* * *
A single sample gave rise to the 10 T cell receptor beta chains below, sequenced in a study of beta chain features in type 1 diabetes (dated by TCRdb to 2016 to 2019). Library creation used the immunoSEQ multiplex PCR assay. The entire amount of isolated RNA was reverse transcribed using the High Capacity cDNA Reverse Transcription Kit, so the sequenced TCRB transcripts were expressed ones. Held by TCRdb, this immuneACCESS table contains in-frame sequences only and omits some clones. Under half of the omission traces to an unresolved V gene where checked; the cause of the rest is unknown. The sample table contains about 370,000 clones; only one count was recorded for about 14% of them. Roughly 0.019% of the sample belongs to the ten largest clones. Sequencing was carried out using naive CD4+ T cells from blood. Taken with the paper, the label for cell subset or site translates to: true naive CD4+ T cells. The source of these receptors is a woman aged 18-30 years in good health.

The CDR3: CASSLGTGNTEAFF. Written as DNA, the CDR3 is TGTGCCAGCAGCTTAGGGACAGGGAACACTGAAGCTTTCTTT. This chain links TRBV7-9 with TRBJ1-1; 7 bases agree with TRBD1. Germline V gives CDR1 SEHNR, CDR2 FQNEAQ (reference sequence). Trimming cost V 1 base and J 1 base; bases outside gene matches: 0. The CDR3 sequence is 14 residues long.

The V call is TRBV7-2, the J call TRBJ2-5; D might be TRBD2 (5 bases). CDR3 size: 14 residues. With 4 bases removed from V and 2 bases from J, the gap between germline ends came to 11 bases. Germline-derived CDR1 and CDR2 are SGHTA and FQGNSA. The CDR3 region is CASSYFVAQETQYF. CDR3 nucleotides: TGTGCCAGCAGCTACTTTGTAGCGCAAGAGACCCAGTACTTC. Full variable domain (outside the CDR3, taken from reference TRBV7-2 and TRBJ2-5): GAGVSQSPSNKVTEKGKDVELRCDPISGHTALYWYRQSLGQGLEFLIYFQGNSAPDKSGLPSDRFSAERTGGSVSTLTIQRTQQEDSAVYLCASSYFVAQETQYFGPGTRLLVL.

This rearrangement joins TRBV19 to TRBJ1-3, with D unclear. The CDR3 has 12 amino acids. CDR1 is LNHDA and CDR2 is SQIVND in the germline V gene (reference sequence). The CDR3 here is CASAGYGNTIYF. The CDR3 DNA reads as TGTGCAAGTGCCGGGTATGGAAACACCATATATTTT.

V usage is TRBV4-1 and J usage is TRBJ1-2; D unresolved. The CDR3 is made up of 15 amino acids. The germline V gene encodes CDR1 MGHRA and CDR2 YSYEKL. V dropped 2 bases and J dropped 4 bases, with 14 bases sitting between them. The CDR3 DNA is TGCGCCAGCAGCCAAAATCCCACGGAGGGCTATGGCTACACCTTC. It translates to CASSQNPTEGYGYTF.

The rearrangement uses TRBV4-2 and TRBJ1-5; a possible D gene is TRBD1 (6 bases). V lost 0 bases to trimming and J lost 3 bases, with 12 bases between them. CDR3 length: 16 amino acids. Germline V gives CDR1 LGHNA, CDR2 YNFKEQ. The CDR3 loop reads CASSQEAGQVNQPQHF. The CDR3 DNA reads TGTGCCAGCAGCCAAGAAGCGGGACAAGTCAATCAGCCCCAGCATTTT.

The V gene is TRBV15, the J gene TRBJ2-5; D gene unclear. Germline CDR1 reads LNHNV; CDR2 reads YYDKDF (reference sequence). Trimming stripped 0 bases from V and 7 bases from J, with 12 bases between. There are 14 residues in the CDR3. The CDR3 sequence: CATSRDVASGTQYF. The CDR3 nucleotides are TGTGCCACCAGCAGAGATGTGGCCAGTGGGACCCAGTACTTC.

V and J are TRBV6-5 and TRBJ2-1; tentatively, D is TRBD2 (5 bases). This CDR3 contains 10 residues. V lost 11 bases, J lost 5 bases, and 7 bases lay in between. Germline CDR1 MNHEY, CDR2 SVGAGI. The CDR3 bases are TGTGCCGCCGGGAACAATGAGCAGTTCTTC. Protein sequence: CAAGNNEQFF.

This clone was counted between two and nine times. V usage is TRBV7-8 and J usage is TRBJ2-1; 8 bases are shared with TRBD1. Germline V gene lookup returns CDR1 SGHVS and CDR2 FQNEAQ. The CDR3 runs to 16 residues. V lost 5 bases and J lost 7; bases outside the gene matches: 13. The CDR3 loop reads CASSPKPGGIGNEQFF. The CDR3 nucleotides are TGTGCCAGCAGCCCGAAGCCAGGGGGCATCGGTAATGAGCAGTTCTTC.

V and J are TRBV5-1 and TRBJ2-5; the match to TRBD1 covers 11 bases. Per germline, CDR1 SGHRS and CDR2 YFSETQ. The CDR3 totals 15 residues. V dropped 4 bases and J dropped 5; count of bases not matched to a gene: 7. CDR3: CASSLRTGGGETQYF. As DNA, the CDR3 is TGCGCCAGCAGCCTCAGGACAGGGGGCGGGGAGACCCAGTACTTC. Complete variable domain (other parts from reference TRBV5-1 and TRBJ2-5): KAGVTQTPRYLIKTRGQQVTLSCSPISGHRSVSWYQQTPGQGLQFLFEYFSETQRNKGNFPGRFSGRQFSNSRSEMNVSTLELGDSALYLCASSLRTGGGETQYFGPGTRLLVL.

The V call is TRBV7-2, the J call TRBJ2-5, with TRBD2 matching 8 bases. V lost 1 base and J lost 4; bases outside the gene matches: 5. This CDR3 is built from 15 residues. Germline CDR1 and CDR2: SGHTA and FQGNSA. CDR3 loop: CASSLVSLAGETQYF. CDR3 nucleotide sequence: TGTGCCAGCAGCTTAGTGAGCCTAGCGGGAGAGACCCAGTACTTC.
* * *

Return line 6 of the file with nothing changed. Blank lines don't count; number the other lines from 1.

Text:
The rearrangement uses TRBV4-2 and TRBJ1-5; a possible D gene is TRBD1 (6 bases). V lost 0 bases to trimming and J lost 3 bases, with 12 bases between them. CDR3 length: 16 amino acids. Germline V gives CDR1 LGHNA, CDR2 YNFKEQ. The CDR3 loop reads CASSQEAGQVNQPQHF. The CDR3 DNA reads TGTGCCAGCAGCCAAGAAGCGGGACAAGTCAATCAGCCCCAGCATTTT.